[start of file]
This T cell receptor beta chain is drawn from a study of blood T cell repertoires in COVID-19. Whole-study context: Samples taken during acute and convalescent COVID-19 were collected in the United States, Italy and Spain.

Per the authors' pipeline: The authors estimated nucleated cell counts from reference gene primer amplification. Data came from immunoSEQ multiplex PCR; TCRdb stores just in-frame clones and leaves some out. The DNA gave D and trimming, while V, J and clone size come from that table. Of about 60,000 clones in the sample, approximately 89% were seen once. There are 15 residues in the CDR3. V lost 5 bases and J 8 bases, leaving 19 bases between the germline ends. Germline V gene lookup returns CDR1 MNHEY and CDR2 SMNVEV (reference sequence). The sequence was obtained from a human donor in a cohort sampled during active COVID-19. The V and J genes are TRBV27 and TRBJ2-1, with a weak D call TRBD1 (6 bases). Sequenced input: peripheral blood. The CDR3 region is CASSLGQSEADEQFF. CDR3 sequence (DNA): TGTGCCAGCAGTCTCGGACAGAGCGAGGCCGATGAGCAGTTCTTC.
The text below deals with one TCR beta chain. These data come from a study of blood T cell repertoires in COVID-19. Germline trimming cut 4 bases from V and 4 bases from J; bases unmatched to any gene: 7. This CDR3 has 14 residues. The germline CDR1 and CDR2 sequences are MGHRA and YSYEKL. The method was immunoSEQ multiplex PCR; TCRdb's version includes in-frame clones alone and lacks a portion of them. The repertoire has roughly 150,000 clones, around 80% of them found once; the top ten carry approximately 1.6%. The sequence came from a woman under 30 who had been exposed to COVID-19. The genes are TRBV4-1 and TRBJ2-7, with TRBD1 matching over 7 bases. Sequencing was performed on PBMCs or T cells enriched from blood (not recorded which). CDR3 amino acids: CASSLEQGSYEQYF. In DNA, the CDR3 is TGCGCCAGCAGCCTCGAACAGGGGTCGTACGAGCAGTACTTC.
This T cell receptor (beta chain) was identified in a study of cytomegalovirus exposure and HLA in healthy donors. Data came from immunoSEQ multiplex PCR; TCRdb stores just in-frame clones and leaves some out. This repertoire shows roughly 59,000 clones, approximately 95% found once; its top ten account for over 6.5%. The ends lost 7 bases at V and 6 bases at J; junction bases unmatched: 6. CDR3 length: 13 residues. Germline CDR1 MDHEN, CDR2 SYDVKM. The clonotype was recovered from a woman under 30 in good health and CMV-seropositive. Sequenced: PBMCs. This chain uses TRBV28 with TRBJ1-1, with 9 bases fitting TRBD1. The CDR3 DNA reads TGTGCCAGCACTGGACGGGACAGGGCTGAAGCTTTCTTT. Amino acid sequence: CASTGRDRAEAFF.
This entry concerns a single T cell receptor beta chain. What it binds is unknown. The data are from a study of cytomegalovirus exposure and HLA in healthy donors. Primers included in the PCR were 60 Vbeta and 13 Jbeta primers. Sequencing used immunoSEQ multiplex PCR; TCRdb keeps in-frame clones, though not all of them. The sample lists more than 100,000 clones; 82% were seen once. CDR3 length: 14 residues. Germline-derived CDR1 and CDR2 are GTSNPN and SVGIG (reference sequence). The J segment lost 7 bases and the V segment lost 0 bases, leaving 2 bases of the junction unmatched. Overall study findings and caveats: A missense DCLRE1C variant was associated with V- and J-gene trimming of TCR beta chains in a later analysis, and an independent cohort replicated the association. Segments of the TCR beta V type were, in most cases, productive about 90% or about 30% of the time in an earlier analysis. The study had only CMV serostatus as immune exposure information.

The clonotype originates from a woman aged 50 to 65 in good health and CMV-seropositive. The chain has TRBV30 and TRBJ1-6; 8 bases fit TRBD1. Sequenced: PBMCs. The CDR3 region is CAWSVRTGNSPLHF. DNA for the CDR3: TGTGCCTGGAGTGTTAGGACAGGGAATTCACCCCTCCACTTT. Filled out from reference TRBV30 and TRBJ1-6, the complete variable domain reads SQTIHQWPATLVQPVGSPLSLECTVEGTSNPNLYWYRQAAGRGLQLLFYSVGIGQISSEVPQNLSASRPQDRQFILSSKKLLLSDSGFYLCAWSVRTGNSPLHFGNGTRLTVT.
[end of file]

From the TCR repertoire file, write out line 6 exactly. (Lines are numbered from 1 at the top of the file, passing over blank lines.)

The clonotype originates from a woman aged 50 to 65 in good health and CMV-seropositive. The chain has TRBV30 and TRBJ1-6; 8 bases fit TRBD1. Sequenced: PBMCs. The CDR3 region is CAWSVRTGNSPLHF. DNA for the CDR3: TGTGCCTGGAGTGTTAGGACAGGGAATTCACCCCTCCACTTT. Filled out from reference TRBV30 and TRBJ1-6, the complete variable domain reads SQTIHQWPATLVQPVGSPLSLECTVEGTSNPNLYWYRQAAGRGLQLLFYSVGIGQISSEVPQNLSASRPQDRQFILSSKKLLLSDSGFYLCAWSVRTGNSPLHFGNGTRLTVT.